10 Characteristics of a Great Strategic Plan

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10 Characteristics of a Great Strategic Plan

Although the concept of strategic planning is not new, it is an activity that many organizations typically struggle with. The strategic planning process often results in a significant investment of management time for a strategic plan with limited perceived value. A robust strategic plan should be a powerful management tool that guides an organization’s resource allocation and helps define where attention should be focused. But how do you know if you’ve developed a great strategic plan? Here are the ten things we look for in successful strategic plans; ensuring that these elements are covered will provide a significant leg up in developing a valuable strategic plan for your organization.

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Cover an appropriate time horizon (18 – 36 months)

Strategic planning closes the gap between the organizational strategy that may occur once every five to ten years and the tactical planning and budgeting that most companies perform annually.

The strategic plan is materially informed by the organization’s strategy, mission and vision, and should be used as input to the budgeting process. In the past, strategic plans may have stretched over longer time horizons, but with today’s pace of change in technology and markets, we recommend a horizon of 18 – 36 months to take on in this process.

In rare cases, some larger organizations with high capital costs and significant interdependencies may stretch this to 5 years.

Be informed by the past but focused on the future

An organization’s strategic plan is fundamentally a

A great strategic plan should:

Cover an appropriate time frame

Be informed by the past but focused on the future

Incorporate external factors, including market trends and competitive landscape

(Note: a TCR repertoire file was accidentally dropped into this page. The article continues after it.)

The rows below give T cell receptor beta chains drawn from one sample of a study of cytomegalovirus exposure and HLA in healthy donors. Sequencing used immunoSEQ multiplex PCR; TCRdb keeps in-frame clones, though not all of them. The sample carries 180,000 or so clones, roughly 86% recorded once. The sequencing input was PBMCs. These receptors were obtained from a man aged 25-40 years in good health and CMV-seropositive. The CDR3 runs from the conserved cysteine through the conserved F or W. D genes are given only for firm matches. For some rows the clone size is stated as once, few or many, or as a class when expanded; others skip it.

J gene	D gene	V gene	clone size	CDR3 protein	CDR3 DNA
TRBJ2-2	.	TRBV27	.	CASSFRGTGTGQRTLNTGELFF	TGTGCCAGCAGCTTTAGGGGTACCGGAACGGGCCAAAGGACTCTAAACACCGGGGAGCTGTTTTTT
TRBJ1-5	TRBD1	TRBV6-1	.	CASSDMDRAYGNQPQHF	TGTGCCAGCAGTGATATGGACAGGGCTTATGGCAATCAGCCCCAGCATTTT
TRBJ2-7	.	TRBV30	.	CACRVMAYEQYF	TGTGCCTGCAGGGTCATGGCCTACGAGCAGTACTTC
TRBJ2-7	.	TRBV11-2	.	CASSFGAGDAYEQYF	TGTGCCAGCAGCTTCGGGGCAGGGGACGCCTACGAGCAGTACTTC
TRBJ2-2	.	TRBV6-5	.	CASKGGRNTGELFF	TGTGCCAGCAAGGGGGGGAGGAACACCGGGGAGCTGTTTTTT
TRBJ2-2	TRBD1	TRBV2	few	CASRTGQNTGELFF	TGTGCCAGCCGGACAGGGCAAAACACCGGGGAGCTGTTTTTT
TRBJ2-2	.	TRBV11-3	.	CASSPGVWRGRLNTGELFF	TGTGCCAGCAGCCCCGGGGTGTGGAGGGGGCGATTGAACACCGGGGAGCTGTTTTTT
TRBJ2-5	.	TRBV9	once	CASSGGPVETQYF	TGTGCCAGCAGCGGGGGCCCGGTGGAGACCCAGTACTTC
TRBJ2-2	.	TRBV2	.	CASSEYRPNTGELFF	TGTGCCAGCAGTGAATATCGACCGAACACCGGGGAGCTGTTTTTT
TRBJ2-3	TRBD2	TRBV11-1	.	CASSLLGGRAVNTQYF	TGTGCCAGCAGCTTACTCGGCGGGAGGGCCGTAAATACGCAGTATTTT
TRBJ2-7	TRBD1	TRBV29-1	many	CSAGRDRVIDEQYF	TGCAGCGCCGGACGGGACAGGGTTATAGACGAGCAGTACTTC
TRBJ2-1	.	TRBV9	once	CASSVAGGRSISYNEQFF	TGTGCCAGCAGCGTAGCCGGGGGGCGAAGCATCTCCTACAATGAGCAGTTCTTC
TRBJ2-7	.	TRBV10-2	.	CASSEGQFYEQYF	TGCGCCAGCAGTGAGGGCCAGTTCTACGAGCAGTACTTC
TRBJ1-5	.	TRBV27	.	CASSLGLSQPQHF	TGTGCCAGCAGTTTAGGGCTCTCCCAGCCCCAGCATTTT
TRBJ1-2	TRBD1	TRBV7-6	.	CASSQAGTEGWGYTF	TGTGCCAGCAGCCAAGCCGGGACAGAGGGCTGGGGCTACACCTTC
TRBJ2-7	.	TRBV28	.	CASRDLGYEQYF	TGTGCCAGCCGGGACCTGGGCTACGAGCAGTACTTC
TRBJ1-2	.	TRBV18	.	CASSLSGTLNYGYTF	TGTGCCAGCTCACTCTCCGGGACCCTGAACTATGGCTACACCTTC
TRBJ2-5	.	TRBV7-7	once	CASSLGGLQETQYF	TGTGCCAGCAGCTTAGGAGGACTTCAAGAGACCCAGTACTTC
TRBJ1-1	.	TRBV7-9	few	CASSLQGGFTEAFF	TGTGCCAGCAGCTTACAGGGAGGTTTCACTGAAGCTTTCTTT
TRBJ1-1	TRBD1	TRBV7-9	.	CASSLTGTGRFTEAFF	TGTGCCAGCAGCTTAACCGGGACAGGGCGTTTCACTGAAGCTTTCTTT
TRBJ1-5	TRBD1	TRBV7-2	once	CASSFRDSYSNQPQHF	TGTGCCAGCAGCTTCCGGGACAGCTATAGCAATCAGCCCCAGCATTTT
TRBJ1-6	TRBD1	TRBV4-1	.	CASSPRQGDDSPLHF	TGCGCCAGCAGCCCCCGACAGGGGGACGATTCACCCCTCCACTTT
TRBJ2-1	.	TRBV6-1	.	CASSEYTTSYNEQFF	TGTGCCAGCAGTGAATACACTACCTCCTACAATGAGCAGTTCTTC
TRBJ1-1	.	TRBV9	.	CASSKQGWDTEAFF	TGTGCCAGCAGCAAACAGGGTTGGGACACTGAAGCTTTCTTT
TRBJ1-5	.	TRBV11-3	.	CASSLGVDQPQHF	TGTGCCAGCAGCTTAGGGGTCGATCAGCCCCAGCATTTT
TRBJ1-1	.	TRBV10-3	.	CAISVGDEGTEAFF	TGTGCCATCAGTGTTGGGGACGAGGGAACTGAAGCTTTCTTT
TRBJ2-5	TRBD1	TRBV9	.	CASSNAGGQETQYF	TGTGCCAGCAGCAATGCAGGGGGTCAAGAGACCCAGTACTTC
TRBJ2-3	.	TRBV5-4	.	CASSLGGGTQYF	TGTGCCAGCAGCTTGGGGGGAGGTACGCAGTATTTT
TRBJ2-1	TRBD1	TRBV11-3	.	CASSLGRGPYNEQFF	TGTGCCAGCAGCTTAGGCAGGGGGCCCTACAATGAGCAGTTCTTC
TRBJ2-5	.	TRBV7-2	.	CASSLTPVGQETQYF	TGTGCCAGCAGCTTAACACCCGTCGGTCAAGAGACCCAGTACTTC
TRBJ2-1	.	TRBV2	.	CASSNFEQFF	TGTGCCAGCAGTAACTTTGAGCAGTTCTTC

Consider multiple scenarios to evaluate alternatives

Commit to a single target growth plan by key products, markets or segments

Articulate what you won’t do

Maintain consistent altitude

Be executable by defining tangible next steps

Establish how progress will be measured and who is accountable

Be revisited multiple times over the planning horizon

forward looking document that defines where the organization is going. However, do not make the mistake of separating the future from the past.

Past performance is a good indicator of future success. Using historical comparisons, growth rates for similar markets or products, and implementation timelines from prior projects will add realism to your plan and increase confidence in its outcomes.

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Incorporate external factors, including market trends and competitive landscape

Another common mistake that organizations make in developing a strategic plan is to be too inwardly focused, and not consider what is happening broadly to their industry and with their competitors. Incorporating broad market trends and macroeconomic factors will influence your own growth projections. The best strategic plans also consider what is happening with your competitors and partners, and where your strategic plan will position you to most effectively compete.

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Ten Characteristics of a Great Strategic Plan

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Consider multiple scenarios to evaluate alternatives

Scenario analysis is a powerful analytic tool that makes strategic planning more thorough and recognizes that organizations can’t predict the future. Rather than developing a single, most likely plan for how your organization will develop, instead define three or more scenarios; evaluate how each alternative would impact your organization and determine whether there are specific factors your organization can manage or control to drive to the optimal outcomes.

Three scenarios evaluated should include:

“Zero growth” where your revenues stay at steady state, which will help you understand the economics of remaining stagnant

“Most likely”, the growth plan that the organization deems the highest probability to occur

“Stretch goal” where you significantly exceed organizational expectations , which helps define the capital requirements in a best case scenario

Additional scenarios could be defined to add shades of gray to these, but this set of three scenarios will define guiderails around which you can develop effective planning.

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Commit to a single target growth plan by key products, markets or segments